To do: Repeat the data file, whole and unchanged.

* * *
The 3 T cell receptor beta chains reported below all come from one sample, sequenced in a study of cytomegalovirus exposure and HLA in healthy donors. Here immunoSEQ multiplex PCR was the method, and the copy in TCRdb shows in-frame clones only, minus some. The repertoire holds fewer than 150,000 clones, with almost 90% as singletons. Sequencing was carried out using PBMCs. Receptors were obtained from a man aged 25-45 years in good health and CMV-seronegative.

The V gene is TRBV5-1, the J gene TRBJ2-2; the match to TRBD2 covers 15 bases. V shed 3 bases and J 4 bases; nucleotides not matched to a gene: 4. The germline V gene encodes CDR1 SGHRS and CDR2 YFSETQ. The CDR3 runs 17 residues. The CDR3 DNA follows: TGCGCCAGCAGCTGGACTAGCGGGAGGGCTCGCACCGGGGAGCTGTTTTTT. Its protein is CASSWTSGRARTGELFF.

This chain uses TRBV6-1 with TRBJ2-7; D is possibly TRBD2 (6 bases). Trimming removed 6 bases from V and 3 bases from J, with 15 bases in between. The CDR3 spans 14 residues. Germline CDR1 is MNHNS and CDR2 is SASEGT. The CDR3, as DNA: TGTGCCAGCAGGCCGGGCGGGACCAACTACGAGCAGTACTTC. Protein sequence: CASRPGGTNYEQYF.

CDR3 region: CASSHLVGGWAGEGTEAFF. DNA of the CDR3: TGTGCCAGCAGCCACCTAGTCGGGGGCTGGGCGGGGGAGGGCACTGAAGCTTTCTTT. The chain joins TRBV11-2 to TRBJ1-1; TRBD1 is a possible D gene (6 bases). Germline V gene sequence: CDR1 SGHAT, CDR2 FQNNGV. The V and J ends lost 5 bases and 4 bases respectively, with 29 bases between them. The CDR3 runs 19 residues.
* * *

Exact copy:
The 3 T cell receptor beta chains reported below all come from one sample, sequenced in a study of cytomegalovirus exposure and HLA in healthy donors. Here immunoSEQ multiplex PCR was the method, and the copy in TCRdb shows in-frame clones only, minus some. The repertoire holds fewer than 150,000 clones, with almost 90% as singletons. Sequencing was carried out using PBMCs. Receptors were obtained from a man aged 25-45 years in good health and CMV-seronegative.

The V gene is TRBV5-1, the J gene TRBJ2-2; the match to TRBD2 covers 15 bases. V shed 3 bases and J 4 bases; nucleotides not matched to a gene: 4. The germline V gene encodes CDR1 SGHRS and CDR2 YFSETQ. The CDR3 runs 17 residues. The CDR3 DNA follows: TGCGCCAGCAGCTGGACTAGCGGGAGGGCTCGCACCGGGGAGCTGTTTTTT. Its protein is CASSWTSGRARTGELFF.

This chain uses TRBV6-1 with TRBJ2-7; D is possibly TRBD2 (6 bases). Trimming removed 6 bases from V and 3 bases from J, with 15 bases in between. The CDR3 spans 14 residues. Germline CDR1 is MNHNS and CDR2 is SASEGT. The CDR3, as DNA: TGTGCCAGCAGGCCGGGCGGGACCAACTACGAGCAGTACTTC. Protein sequence: CASRPGGTNYEQYF.

CDR3 region: CASSHLVGGWAGEGTEAFF. DNA of the CDR3: TGTGCCAGCAGCCACCTAGTCGGGGGCTGGGCGGGGGAGGGCACTGAAGCTTTCTTT. The chain joins TRBV11-2 to TRBJ1-1; TRBD1 is a possible D gene (6 bases). Germline V gene sequence: CDR1 SGHAT, CDR2 FQNNGV. The V and J ends lost 5 bases and 4 bases respectively, with 29 bases between them. The CDR3 runs 19 residues.